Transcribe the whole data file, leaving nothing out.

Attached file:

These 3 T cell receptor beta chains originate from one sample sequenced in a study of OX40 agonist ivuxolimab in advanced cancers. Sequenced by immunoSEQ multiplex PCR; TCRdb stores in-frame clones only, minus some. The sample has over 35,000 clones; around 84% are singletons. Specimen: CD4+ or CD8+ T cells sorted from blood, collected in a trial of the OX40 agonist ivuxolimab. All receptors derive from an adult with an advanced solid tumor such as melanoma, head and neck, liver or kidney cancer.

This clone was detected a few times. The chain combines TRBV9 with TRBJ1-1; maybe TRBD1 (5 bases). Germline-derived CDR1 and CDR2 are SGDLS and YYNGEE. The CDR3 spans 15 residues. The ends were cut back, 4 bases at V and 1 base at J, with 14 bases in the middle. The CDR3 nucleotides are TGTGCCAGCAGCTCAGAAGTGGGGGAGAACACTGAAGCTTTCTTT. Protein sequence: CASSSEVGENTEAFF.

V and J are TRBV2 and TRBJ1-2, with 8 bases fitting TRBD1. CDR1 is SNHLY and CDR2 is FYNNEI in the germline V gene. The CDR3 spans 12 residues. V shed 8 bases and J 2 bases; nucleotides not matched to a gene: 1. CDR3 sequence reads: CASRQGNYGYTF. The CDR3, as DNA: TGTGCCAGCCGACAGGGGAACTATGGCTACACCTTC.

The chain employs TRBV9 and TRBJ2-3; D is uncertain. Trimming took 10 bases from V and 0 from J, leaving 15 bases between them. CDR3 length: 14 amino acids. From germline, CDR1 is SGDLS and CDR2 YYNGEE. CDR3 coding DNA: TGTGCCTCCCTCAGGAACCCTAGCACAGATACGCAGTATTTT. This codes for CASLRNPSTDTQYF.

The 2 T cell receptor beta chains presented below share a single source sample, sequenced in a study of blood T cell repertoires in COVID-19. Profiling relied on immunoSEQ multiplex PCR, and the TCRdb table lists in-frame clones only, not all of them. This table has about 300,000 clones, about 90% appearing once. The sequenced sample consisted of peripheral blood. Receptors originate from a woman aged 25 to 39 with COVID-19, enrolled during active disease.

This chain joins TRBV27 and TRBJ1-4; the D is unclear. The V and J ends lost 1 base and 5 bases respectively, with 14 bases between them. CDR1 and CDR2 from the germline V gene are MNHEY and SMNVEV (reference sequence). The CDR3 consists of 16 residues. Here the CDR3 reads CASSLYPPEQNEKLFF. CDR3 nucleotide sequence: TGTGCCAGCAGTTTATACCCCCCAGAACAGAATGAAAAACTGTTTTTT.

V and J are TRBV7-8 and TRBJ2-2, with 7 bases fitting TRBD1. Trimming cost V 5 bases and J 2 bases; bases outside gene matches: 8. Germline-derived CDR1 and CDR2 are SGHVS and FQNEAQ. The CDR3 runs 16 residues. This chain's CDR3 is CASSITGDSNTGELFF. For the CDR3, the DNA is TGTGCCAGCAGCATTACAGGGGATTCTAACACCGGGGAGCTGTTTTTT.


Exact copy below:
These 3 T cell receptor beta chains originate from one sample sequenced in a study of OX40 agonist ivuxolimab in advanced cancers. Sequenced by immunoSEQ multiplex PCR; TCRdb stores in-frame clones only, minus some. The sample has over 35,000 clones; around 84% are singletons. Specimen: CD4+ or CD8+ T cells sorted from blood, collected in a trial of the OX40 agonist ivuxolimab. All receptors derive from an adult with an advanced solid tumor such as melanoma, head and neck, liver or kidney cancer.

This clone was detected a few times. The chain combines TRBV9 with TRBJ1-1; maybe TRBD1 (5 bases). Germline-derived CDR1 and CDR2 are SGDLS and YYNGEE. The CDR3 spans 15 residues. The ends were cut back, 4 bases at V and 1 base at J, with 14 bases in the middle. The CDR3 nucleotides are TGTGCCAGCAGCTCAGAAGTGGGGGAGAACACTGAAGCTTTCTTT. Protein sequence: CASSSEVGENTEAFF.

V and J are TRBV2 and TRBJ1-2, with 8 bases fitting TRBD1. CDR1 is SNHLY and CDR2 is FYNNEI in the germline V gene. The CDR3 spans 12 residues. V shed 8 bases and J 2 bases; nucleotides not matched to a gene: 1. CDR3 sequence reads: CASRQGNYGYTF. The CDR3, as DNA: TGTGCCAGCCGACAGGGGAACTATGGCTACACCTTC.

The chain employs TRBV9 and TRBJ2-3; D is uncertain. Trimming took 10 bases from V and 0 from J, leaving 15 bases between them. CDR3 length: 14 amino acids. From germline, CDR1 is SGDLS and CDR2 YYNGEE. CDR3 coding DNA: TGTGCCTCCCTCAGGAACCCTAGCACAGATACGCAGTATTTT. This codes for CASLRNPSTDTQYF.

The 2 T cell receptor beta chains presented below share a single source sample, sequenced in a study of blood T cell repertoires in COVID-19. Profiling relied on immunoSEQ multiplex PCR, and the TCRdb table lists in-frame clones only, not all of them. This table has about 300,000 clones, about 90% appearing once. The sequenced sample consisted of peripheral blood. Receptors originate from a woman aged 25 to 39 with COVID-19, enrolled during active disease.

This chain joins TRBV27 and TRBJ1-4; the D is unclear. The V and J ends lost 1 base and 5 bases respectively, with 14 bases between them. CDR1 and CDR2 from the germline V gene are MNHEY and SMNVEV (reference sequence). The CDR3 consists of 16 residues. Here the CDR3 reads CASSLYPPEQNEKLFF. CDR3 nucleotide sequence: TGTGCCAGCAGTTTATACCCCCCAGAACAGAATGAAAAACTGTTTTTT.

V and J are TRBV7-8 and TRBJ2-2, with 7 bases fitting TRBD1. Trimming cost V 5 bases and J 2 bases; bases outside gene matches: 8. Germline-derived CDR1 and CDR2 are SGHVS and FQNEAQ. The CDR3 runs 16 residues. This chain's CDR3 is CASSITGDSNTGELFF. For the CDR3, the DNA is TGTGCCAGCAGCATTACAGGGGATTCTAACACCGGGGAGCTGTTTTTT.